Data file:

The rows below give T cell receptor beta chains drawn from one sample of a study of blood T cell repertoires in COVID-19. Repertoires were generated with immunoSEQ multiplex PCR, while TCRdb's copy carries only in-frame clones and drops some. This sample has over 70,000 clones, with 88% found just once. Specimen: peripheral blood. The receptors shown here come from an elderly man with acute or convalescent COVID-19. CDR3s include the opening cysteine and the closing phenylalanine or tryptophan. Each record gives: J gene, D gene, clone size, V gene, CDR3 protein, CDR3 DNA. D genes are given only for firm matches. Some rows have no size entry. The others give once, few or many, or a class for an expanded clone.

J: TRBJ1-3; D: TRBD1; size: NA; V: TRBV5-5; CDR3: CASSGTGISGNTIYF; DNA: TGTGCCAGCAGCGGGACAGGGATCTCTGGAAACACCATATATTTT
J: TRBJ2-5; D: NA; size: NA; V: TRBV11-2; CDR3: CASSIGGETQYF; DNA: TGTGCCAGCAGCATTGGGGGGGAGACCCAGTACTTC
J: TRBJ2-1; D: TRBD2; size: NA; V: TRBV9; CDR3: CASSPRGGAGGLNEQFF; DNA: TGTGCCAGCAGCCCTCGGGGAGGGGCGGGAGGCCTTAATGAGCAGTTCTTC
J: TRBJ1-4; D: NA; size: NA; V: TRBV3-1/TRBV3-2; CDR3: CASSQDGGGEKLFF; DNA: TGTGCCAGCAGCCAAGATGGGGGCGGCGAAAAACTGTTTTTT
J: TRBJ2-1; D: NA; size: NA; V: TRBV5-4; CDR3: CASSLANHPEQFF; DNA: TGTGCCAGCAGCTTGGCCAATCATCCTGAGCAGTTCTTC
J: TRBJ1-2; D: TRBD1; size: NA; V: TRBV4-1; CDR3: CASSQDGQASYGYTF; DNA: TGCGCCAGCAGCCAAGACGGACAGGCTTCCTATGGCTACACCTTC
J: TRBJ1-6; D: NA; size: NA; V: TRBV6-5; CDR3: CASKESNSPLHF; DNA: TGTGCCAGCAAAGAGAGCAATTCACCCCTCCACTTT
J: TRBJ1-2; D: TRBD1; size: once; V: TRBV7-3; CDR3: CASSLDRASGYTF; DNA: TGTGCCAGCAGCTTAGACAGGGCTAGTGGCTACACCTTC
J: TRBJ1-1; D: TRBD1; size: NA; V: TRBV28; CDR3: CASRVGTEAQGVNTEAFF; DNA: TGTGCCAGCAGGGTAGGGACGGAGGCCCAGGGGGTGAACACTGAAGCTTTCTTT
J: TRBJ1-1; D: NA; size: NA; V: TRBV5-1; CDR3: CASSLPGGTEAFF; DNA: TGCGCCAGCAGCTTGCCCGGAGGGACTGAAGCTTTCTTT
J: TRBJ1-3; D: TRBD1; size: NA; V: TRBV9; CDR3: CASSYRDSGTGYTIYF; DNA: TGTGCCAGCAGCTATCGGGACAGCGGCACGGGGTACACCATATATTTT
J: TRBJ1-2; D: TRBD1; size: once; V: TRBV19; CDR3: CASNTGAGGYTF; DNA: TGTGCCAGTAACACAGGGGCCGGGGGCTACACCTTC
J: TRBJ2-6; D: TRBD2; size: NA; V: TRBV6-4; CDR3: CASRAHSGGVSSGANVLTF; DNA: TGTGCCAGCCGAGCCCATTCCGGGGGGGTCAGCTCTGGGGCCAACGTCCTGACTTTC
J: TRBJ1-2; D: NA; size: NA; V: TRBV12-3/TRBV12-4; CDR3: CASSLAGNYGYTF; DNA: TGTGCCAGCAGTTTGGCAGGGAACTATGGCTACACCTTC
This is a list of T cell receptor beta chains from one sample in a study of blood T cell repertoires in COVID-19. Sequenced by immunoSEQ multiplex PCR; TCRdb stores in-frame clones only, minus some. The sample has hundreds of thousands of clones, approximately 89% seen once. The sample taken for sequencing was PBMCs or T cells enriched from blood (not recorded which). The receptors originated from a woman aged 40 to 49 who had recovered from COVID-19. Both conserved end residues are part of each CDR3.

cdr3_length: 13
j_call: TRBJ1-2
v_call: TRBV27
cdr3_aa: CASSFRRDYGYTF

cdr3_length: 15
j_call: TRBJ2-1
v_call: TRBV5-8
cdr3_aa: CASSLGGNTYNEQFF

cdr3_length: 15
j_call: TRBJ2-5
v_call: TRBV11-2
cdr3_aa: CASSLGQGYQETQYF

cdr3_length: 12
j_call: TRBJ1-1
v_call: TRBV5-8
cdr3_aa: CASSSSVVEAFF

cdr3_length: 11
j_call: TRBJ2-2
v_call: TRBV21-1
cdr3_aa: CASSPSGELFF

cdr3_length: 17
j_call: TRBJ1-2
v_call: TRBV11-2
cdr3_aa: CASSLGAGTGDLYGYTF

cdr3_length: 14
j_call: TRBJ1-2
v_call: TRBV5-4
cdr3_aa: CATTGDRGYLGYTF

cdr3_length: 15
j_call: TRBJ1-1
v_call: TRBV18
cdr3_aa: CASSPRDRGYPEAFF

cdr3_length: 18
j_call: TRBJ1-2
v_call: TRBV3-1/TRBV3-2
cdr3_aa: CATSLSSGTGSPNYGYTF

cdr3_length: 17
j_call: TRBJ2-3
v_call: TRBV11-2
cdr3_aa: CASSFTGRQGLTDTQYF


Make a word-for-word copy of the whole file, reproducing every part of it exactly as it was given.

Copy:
The rows below give T cell receptor beta chains drawn from one sample of a study of blood T cell repertoires in COVID-19. Repertoires were generated with immunoSEQ multiplex PCR, while TCRdb's copy carries only in-frame clones and drops some. This sample has over 70,000 clones, with 88% found just once. Specimen: peripheral blood. The receptors shown here come from an elderly man with acute or convalescent COVID-19. CDR3s include the opening cysteine and the closing phenylalanine or tryptophan. Each record gives: J gene, D gene, clone size, V gene, CDR3 protein, CDR3 DNA. D genes are given only for firm matches. Some rows have no size entry. The others give once, few or many, or a class for an expanded clone.

J: TRBJ1-3; D: TRBD1; size: NA; V: TRBV5-5; CDR3: CASSGTGISGNTIYF; DNA: TGTGCCAGCAGCGGGACAGGGATCTCTGGAAACACCATATATTTT
J: TRBJ2-5; D: NA; size: NA; V: TRBV11-2; CDR3: CASSIGGETQYF; DNA: TGTGCCAGCAGCATTGGGGGGGAGACCCAGTACTTC
J: TRBJ2-1; D: TRBD2; size: NA; V: TRBV9; CDR3: CASSPRGGAGGLNEQFF; DNA: TGTGCCAGCAGCCCTCGGGGAGGGGCGGGAGGCCTTAATGAGCAGTTCTTC
J: TRBJ1-4; D: NA; size: NA; V: TRBV3-1/TRBV3-2; CDR3: CASSQDGGGEKLFF; DNA: TGTGCCAGCAGCCAAGATGGGGGCGGCGAAAAACTGTTTTTT
J: TRBJ2-1; D: NA; size: NA; V: TRBV5-4; CDR3: CASSLANHPEQFF; DNA: TGTGCCAGCAGCTTGGCCAATCATCCTGAGCAGTTCTTC
J: TRBJ1-2; D: TRBD1; size: NA; V: TRBV4-1; CDR3: CASSQDGQASYGYTF; DNA: TGCGCCAGCAGCCAAGACGGACAGGCTTCCTATGGCTACACCTTC
J: TRBJ1-6; D: NA; size: NA; V: TRBV6-5; CDR3: CASKESNSPLHF; DNA: TGTGCCAGCAAAGAGAGCAATTCACCCCTCCACTTT
J: TRBJ1-2; D: TRBD1; size: once; V: TRBV7-3; CDR3: CASSLDRASGYTF; DNA: TGTGCCAGCAGCTTAGACAGGGCTAGTGGCTACACCTTC
J: TRBJ1-1; D: TRBD1; size: NA; V: TRBV28; CDR3: CASRVGTEAQGVNTEAFF; DNA: TGTGCCAGCAGGGTAGGGACGGAGGCCCAGGGGGTGAACACTGAAGCTTTCTTT
J: TRBJ1-1; D: NA; size: NA; V: TRBV5-1; CDR3: CASSLPGGTEAFF; DNA: TGCGCCAGCAGCTTGCCCGGAGGGACTGAAGCTTTCTTT
J: TRBJ1-3; D: TRBD1; size: NA; V: TRBV9; CDR3: CASSYRDSGTGYTIYF; DNA: TGTGCCAGCAGCTATCGGGACAGCGGCACGGGGTACACCATATATTTT
J: TRBJ1-2; D: TRBD1; size: once; V: TRBV19; CDR3: CASNTGAGGYTF; DNA: TGTGCCAGTAACACAGGGGCCGGGGGCTACACCTTC
J: TRBJ2-6; D: TRBD2; size: NA; V: TRBV6-4; CDR3: CASRAHSGGVSSGANVLTF; DNA: TGTGCCAGCCGAGCCCATTCCGGGGGGGTCAGCTCTGGGGCCAACGTCCTGACTTTC
J: TRBJ1-2; D: NA; size: NA; V: TRBV12-3/TRBV12-4; CDR3: CASSLAGNYGYTF; DNA: TGTGCCAGCAGTTTGGCAGGGAACTATGGCTACACCTTC
This is a list of T cell receptor beta chains from one sample in a study of blood T cell repertoires in COVID-19. Sequenced by immunoSEQ multiplex PCR; TCRdb stores in-frame clones only, minus some. The sample has hundreds of thousands of clones, approximately 89% seen once. The sample taken for sequencing was PBMCs or T cells enriched from blood (not recorded which). The receptors originated from a woman aged 40 to 49 who had recovered from COVID-19. Both conserved end residues are part of each CDR3.

cdr3_length: 13
j_call: TRBJ1-2
v_call: TRBV27
cdr3_aa: CASSFRRDYGYTF

cdr3_length: 15
j_call: TRBJ2-1
v_call: TRBV5-8
cdr3_aa: CASSLGGNTYNEQFF

cdr3_length: 15
j_call: TRBJ2-5
v_call: TRBV11-2
cdr3_aa: CASSLGQGYQETQYF

cdr3_length: 12
j_call: TRBJ1-1
v_call: TRBV5-8
cdr3_aa: CASSSSVVEAFF

cdr3_length: 11
j_call: TRBJ2-2
v_call: TRBV21-1
cdr3_aa: CASSPSGELFF

cdr3_length: 17
j_call: TRBJ1-2
v_call: TRBV11-2
cdr3_aa: CASSLGAGTGDLYGYTF

cdr3_length: 14
j_call: TRBJ1-2
v_call: TRBV5-4
cdr3_aa: CATTGDRGYLGYTF

cdr3_length: 15
j_call: TRBJ1-1
v_call: TRBV18
cdr3_aa: CASSPRDRGYPEAFF

cdr3_length: 18
j_call: TRBJ1-2
v_call: TRBV3-1/TRBV3-2
cdr3_aa: CATSLSSGTGSPNYGYTF

cdr3_length: 17
j_call: TRBJ2-3
v_call: TRBV11-2
cdr3_aa: CASSFTGRQGLTDTQYF